Controls are highly responsive, much more so than they have been in some previous games in the franchise, especially given the online factor. In fact, I’m quite shocked to encounter so little lag and delay in general since I use a Canadian internet connection to play on servers located in Japan with people from all over the world! Frankly, as someone who usually isn’t into online gaming at all, I couldn’t be more pleased. As for control options, controllers are not only supported, but also heavily recommended: Despite being the first Phantasy Star game primarily conceived for PC, the series’ console roots are still quite evident; for instance, I don’t think there’s any way to walk slowly without a controller. The standard mouse & keyboard setup is supported though and does offer some advantages, like the ability to aim more accurately when playing as a Ranger and quicker access to shortcut keys.
Now, this may be an overall glowing Preview, but I do have some issues with PSO2… Most of them due to the game’s shift to a free-to-play payment model. First off, players are only allowed to one character slot without having to pay to get more, though that issue is alleviated by the fact that one character can be used to play as any class. Furthermore, there are over 10 ships (essentially servers) and it’s impossible to travel between them: A character created on ship 7 stays on ship 7. I understand that is a common issue in the MMO genre nowadays, as I’ve personally observed in Guild Wars 2, but it is nonetheless frustrating. It wouldn’t be so bad were it not for the fact that it’s one character period, not one per ship; if your friend unknowingly created theirs on a different ship from the one you’ve been playing on, someone’s going to have to compromise. “My Room”, literally a room that players can decorate and use as a store, also requires extra payment to access.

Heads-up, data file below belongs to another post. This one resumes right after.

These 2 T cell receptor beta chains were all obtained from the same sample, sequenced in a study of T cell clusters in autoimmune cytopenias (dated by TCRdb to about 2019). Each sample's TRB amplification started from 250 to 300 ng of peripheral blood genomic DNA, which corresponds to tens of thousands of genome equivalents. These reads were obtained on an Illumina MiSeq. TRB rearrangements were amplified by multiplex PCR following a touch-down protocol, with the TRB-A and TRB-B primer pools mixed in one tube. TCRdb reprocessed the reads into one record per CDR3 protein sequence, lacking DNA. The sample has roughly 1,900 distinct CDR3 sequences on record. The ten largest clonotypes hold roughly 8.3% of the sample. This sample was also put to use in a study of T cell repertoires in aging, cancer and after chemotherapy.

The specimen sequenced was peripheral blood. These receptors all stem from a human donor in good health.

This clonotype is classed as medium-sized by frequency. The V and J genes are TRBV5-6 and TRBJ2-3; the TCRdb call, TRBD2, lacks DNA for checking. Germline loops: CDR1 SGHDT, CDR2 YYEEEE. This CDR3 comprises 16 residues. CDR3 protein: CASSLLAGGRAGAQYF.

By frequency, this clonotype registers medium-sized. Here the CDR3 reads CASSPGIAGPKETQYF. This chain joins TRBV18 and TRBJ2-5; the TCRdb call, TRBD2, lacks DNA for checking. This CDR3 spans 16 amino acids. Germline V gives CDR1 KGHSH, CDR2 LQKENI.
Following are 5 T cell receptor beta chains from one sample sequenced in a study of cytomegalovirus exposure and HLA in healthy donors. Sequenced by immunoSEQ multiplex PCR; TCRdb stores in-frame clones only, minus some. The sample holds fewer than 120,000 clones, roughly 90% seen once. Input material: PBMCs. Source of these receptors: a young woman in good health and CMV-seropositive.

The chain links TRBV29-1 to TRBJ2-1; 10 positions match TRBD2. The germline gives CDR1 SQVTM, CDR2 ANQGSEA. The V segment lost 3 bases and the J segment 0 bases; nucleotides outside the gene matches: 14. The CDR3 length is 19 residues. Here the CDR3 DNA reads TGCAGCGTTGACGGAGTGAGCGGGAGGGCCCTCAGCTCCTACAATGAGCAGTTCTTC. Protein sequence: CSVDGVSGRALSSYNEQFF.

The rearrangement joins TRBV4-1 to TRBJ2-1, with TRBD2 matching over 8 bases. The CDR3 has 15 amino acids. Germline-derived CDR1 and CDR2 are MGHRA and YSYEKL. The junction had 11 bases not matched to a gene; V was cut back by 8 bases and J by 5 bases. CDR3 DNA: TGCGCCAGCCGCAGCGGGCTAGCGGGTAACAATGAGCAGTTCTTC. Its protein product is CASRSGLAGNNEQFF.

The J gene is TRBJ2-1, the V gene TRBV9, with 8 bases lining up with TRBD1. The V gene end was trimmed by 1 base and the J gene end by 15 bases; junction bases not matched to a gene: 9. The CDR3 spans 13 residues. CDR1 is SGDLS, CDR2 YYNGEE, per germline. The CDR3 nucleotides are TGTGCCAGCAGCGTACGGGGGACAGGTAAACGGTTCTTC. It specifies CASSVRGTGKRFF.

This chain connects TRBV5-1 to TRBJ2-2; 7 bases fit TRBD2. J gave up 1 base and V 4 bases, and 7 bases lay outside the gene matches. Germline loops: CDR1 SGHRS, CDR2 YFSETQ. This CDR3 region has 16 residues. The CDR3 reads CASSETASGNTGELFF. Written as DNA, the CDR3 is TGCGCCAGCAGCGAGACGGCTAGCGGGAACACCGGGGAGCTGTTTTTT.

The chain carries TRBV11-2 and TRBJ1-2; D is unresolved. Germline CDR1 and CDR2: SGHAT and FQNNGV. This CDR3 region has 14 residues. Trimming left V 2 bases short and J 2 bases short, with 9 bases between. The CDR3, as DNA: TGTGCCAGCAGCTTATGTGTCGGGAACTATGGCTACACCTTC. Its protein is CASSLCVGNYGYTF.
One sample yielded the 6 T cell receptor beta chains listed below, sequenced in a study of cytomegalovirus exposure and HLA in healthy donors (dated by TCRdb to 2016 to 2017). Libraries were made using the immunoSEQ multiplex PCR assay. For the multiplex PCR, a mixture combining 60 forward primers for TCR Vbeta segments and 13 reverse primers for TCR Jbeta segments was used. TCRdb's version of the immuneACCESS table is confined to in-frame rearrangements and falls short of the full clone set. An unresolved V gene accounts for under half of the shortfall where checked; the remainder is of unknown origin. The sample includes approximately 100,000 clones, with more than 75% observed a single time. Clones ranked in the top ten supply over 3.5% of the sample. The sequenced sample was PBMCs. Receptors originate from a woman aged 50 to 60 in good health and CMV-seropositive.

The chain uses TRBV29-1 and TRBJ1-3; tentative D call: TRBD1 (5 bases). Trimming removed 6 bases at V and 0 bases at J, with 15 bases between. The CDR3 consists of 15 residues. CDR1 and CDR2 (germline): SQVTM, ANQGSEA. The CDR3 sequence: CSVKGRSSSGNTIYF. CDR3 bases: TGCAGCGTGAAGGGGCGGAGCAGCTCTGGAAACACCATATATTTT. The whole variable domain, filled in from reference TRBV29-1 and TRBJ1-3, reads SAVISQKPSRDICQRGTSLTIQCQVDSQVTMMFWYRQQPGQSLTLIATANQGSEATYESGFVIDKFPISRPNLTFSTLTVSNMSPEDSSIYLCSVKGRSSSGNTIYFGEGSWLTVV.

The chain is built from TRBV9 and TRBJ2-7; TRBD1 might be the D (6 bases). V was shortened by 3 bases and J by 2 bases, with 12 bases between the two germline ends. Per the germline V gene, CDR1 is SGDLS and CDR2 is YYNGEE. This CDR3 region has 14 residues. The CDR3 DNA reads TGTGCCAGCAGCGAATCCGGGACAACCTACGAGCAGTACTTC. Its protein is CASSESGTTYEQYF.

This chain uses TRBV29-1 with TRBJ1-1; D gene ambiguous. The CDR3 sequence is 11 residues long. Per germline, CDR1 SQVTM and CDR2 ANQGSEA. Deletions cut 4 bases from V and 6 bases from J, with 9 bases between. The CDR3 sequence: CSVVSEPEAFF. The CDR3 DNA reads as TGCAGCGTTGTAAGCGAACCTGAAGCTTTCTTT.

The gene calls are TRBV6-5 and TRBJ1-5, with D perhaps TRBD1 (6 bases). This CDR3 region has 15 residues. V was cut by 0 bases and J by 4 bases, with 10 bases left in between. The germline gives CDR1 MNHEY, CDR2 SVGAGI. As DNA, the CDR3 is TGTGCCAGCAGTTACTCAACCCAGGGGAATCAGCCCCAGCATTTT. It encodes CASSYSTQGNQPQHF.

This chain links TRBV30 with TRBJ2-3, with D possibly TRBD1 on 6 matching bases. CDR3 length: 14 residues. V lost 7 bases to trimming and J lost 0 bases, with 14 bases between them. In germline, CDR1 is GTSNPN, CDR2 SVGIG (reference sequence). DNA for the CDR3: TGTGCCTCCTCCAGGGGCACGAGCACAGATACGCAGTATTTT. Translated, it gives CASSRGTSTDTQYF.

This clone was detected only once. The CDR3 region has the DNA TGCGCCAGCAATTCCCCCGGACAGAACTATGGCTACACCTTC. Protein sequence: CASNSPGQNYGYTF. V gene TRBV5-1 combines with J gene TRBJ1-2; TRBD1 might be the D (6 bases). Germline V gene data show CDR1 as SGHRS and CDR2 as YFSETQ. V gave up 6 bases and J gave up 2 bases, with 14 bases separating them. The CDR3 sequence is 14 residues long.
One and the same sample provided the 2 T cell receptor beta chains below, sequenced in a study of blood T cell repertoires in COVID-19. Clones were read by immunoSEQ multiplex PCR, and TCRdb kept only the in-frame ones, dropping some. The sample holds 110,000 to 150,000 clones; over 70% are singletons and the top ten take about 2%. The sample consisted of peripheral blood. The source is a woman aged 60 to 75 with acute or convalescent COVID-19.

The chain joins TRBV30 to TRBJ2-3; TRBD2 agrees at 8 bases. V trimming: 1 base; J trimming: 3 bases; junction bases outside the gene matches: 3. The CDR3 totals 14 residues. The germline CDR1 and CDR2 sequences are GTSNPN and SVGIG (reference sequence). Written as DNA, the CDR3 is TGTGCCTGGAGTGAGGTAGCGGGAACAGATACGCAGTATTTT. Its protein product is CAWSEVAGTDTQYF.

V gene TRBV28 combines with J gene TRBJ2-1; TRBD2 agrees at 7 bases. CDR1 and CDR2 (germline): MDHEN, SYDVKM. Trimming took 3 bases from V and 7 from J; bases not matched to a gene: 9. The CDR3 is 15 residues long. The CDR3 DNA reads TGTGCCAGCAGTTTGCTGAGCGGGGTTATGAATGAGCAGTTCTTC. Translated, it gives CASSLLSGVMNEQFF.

Finally, probably the biggest kick in the pants is the fact that trading items is impossible without buying a monthly premium account. That’s right — A game where gathering and trading rare items is practically the whole point blocks you out of trading unless you pay extra for it! After all, from a business standpoint, it only makes sense: How else would SEGA coax players into investing on an otherwise free game? On the bright side, this system doesn’t impede progress nor proper gameplay if you don’t feel like spending, nor does it give a particularly unfair advantage to premium users, only more possibilities. Still, it’s a big part of the game to miss out on.
Truth be told though, it’s probably for the best in an era when interesting new games come out on a constant basis. Personally, I would rather spend a little bit whenever I want than have part of my income sucked out and go unused, especially when I don’t have much time between work, friends and family, sleep and other games to dedicate to any one specific game. For those who disagree or do want to invest, the option for a premium account exists at a cost of roughly 15-ish bucks a month (remember, being Japan-only at this point, we’re talking about Yen).
In short, Phantasy Star Online 2 takes several steps beyond its genre-defining roots by turning up the action and learning from the franchise’s failures and successes alike over the past decade. Its future in Japan is looking great so far, with SEGA having had to upgrade their servers multiple times already from the sheer amount of users logging in and numerous updates and additions having already taken place since release. With a release currently planned for 2013, it remains to be seen how PSO2 will fare in the west, where it’ll surely face strong competition from the recently released Guild Wars 2. From personal experience with the rest of the series, that will depend on how well the company supports its customers in the long run. When the time comes, I invite you to join me on a few missions to kick some Darker mandible!
PRE-RELEASE OUTLOOK: Favourable
“Fans of the franchise’s previous games will likely fall in love with PSO2, and its free-to-play model and constantly growing content means that anyone interested in the various sub-genres featured within should keep it in watch. SEGA’s handling of an international release is what will make or break its future.”